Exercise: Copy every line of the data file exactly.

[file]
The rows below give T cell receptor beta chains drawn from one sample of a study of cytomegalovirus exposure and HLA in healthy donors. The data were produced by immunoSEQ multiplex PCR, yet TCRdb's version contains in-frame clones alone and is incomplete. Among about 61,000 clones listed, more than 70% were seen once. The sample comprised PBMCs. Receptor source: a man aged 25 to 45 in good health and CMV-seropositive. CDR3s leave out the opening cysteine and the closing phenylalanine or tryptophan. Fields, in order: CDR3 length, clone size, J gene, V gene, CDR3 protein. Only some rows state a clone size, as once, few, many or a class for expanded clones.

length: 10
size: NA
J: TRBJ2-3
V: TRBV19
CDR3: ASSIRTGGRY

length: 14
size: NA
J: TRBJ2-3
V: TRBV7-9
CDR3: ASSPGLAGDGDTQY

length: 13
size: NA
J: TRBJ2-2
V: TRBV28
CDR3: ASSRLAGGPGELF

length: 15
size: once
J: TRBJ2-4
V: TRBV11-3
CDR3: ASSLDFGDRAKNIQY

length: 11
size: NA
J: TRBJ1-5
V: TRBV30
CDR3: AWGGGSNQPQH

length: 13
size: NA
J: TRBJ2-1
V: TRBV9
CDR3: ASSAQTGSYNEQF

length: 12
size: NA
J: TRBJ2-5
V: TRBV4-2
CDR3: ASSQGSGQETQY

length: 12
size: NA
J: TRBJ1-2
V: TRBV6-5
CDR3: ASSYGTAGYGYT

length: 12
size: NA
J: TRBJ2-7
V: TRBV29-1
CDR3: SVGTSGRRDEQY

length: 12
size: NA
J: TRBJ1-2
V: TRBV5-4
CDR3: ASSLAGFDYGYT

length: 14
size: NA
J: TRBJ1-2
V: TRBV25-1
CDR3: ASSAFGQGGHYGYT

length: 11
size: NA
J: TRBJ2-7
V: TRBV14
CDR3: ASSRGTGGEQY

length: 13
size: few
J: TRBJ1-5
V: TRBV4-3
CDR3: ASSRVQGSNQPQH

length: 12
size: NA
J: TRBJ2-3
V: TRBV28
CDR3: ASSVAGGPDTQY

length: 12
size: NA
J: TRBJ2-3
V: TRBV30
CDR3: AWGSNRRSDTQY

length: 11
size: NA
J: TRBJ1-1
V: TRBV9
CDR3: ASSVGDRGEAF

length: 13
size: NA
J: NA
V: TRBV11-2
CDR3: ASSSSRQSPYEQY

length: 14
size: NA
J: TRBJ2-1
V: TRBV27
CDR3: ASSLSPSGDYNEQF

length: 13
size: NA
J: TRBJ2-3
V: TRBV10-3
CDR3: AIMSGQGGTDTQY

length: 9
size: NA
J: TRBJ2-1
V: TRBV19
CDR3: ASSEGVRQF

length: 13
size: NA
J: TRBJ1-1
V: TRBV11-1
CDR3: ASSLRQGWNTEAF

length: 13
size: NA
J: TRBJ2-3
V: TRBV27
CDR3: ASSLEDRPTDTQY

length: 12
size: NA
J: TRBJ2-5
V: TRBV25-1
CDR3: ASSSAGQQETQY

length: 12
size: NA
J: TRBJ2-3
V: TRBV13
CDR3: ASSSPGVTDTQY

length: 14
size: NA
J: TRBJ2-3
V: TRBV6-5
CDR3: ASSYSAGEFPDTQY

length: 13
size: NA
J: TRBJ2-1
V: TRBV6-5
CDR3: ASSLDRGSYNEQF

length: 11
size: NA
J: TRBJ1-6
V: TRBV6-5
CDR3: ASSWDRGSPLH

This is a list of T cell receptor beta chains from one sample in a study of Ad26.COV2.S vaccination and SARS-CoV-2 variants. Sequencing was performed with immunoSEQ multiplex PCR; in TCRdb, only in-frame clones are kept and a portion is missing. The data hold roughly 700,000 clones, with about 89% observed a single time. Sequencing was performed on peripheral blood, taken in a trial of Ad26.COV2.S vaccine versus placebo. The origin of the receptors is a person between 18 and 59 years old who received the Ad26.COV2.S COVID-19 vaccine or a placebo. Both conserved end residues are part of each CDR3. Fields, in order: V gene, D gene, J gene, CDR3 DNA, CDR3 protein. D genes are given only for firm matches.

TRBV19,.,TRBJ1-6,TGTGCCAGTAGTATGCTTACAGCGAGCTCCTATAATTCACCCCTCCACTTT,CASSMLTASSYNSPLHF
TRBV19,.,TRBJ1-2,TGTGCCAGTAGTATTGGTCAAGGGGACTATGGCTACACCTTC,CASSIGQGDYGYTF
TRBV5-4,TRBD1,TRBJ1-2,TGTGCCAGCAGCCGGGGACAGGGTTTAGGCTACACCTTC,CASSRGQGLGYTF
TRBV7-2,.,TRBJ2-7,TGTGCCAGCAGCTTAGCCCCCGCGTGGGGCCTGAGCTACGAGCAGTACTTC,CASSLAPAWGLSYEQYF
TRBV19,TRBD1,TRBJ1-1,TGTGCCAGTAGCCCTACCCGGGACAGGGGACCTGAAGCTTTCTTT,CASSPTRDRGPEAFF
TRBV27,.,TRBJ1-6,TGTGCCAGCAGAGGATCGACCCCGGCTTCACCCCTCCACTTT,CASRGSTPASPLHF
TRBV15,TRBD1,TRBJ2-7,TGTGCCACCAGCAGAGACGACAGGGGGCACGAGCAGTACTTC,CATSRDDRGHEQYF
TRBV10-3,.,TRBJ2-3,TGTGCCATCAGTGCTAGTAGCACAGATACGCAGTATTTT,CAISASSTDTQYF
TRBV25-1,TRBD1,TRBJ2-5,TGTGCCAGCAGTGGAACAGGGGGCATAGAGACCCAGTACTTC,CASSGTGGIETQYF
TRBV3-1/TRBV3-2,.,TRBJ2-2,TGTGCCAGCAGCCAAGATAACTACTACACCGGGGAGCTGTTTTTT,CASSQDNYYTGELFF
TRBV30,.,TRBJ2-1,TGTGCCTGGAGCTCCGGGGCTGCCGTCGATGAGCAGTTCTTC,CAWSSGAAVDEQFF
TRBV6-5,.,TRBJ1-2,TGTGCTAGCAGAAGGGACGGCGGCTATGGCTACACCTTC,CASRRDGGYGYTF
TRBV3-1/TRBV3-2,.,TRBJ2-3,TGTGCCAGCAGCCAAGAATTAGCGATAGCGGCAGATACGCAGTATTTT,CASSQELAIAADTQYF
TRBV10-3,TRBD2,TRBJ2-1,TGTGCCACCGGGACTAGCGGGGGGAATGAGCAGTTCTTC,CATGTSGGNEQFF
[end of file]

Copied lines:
The rows below give T cell receptor beta chains drawn from one sample of a study of cytomegalovirus exposure and HLA in healthy donors. The data were produced by immunoSEQ multiplex PCR, yet TCRdb's version contains in-frame clones alone and is incomplete. Among about 61,000 clones listed, more than 70% were seen once. The sample comprised PBMCs. Receptor source: a man aged 25 to 45 in good health and CMV-seropositive. CDR3s leave out the opening cysteine and the closing phenylalanine or tryptophan. Fields, in order: CDR3 length, clone size, J gene, V gene, CDR3 protein. Only some rows state a clone size, as once, few, many or a class for expanded clones.

length: 10
size: NA
J: TRBJ2-3
V: TRBV19
CDR3: ASSIRTGGRY

length: 14
size: NA
J: TRBJ2-3
V: TRBV7-9
CDR3: ASSPGLAGDGDTQY

length: 13
size: NA
J: TRBJ2-2
V: TRBV28
CDR3: ASSRLAGGPGELF

length: 15
size: once
J: TRBJ2-4
V: TRBV11-3
CDR3: ASSLDFGDRAKNIQY

length: 11
size: NA
J: TRBJ1-5
V: TRBV30
CDR3: AWGGGSNQPQH

length: 13
size: NA
J: TRBJ2-1
V: TRBV9
CDR3: ASSAQTGSYNEQF

length: 12
size: NA
J: TRBJ2-5
V: TRBV4-2
CDR3: ASSQGSGQETQY

length: 12
size: NA
J: TRBJ1-2
V: TRBV6-5
CDR3: ASSYGTAGYGYT

length: 12
size: NA
J: TRBJ2-7
V: TRBV29-1
CDR3: SVGTSGRRDEQY

length: 12
size: NA
J: TRBJ1-2
V: TRBV5-4
CDR3: ASSLAGFDYGYT

length: 14
size: NA
J: TRBJ1-2
V: TRBV25-1
CDR3: ASSAFGQGGHYGYT

length: 11
size: NA
J: TRBJ2-7
V: TRBV14
CDR3: ASSRGTGGEQY

length: 13
size: few
J: TRBJ1-5
V: TRBV4-3
CDR3: ASSRVQGSNQPQH

length: 12
size: NA
J: TRBJ2-3
V: TRBV28
CDR3: ASSVAGGPDTQY

length: 12
size: NA
J: TRBJ2-3
V: TRBV30
CDR3: AWGSNRRSDTQY

length: 11
size: NA
J: TRBJ1-1
V: TRBV9
CDR3: ASSVGDRGEAF

length: 13
size: NA
J: NA
V: TRBV11-2
CDR3: ASSSSRQSPYEQY

length: 14
size: NA
J: TRBJ2-1
V: TRBV27
CDR3: ASSLSPSGDYNEQF

length: 13
size: NA
J: TRBJ2-3
V: TRBV10-3
CDR3: AIMSGQGGTDTQY

length: 9
size: NA
J: TRBJ2-1
V: TRBV19
CDR3: ASSEGVRQF

length: 13
size: NA
J: TRBJ1-1
V: TRBV11-1
CDR3: ASSLRQGWNTEAF

length: 13
size: NA
J: TRBJ2-3
V: TRBV27
CDR3: ASSLEDRPTDTQY

length: 12
size: NA
J: TRBJ2-5
V: TRBV25-1
CDR3: ASSSAGQQETQY

length: 12
size: NA
J: TRBJ2-3
V: TRBV13
CDR3: ASSSPGVTDTQY

length: 14
size: NA
J: TRBJ2-3
V: TRBV6-5
CDR3: ASSYSAGEFPDTQY

length: 13
size: NA
J: TRBJ2-1
V: TRBV6-5
CDR3: ASSLDRGSYNEQF

length: 11
size: NA
J: TRBJ1-6
V: TRBV6-5
CDR3: ASSWDRGSPLH

This is a list of T cell receptor beta chains from one sample in a study of Ad26.COV2.S vaccination and SARS-CoV-2 variants. Sequencing was performed with immunoSEQ multiplex PCR; in TCRdb, only in-frame clones are kept and a portion is missing. The data hold roughly 700,000 clones, with about 89% observed a single time. Sequencing was performed on peripheral blood, taken in a trial of Ad26.COV2.S vaccine versus placebo. The origin of the receptors is a person between 18 and 59 years old who received the Ad26.COV2.S COVID-19 vaccine or a placebo. Both conserved end residues are part of each CDR3. Fields, in order: V gene, D gene, J gene, CDR3 DNA, CDR3 protein. D genes are given only for firm matches.

TRBV19,.,TRBJ1-6,TGTGCCAGTAGTATGCTTACAGCGAGCTCCTATAATTCACCCCTCCACTTT,CASSMLTASSYNSPLHF
TRBV19,.,TRBJ1-2,TGTGCCAGTAGTATTGGTCAAGGGGACTATGGCTACACCTTC,CASSIGQGDYGYTF
TRBV5-4,TRBD1,TRBJ1-2,TGTGCCAGCAGCCGGGGACAGGGTTTAGGCTACACCTTC,CASSRGQGLGYTF
TRBV7-2,.,TRBJ2-7,TGTGCCAGCAGCTTAGCCCCCGCGTGGGGCCTGAGCTACGAGCAGTACTTC,CASSLAPAWGLSYEQYF
TRBV19,TRBD1,TRBJ1-1,TGTGCCAGTAGCCCTACCCGGGACAGGGGACCTGAAGCTTTCTTT,CASSPTRDRGPEAFF
TRBV27,.,TRBJ1-6,TGTGCCAGCAGAGGATCGACCCCGGCTTCACCCCTCCACTTT,CASRGSTPASPLHF
TRBV15,TRBD1,TRBJ2-7,TGTGCCACCAGCAGAGACGACAGGGGGCACGAGCAGTACTTC,CATSRDDRGHEQYF
TRBV10-3,.,TRBJ2-3,TGTGCCATCAGTGCTAGTAGCACAGATACGCAGTATTTT,CAISASSTDTQYF
TRBV25-1,TRBD1,TRBJ2-5,TGTGCCAGCAGTGGAACAGGGGGCATAGAGACCCAGTACTTC,CASSGTGGIETQYF
TRBV3-1/TRBV3-2,.,TRBJ2-2,TGTGCCAGCAGCCAAGATAACTACTACACCGGGGAGCTGTTTTTT,CASSQDNYYTGELFF
TRBV30,.,TRBJ2-1,TGTGCCTGGAGCTCCGGGGCTGCCGTCGATGAGCAGTTCTTC,CAWSSGAAVDEQFF
TRBV6-5,.,TRBJ1-2,TGTGCTAGCAGAAGGGACGGCGGCTATGGCTACACCTTC,CASRRDGGYGYTF
TRBV3-1/TRBV3-2,.,TRBJ2-3,TGTGCCAGCAGCCAAGAATTAGCGATAGCGGCAGATACGCAGTATTTT,CASSQELAIAADTQYF
TRBV10-3,TRBD2,TRBJ2-1,TGTGCCACCGGGACTAGCGGGGGGAATGAGCAGTTCTTC,CATGTSGGNEQFF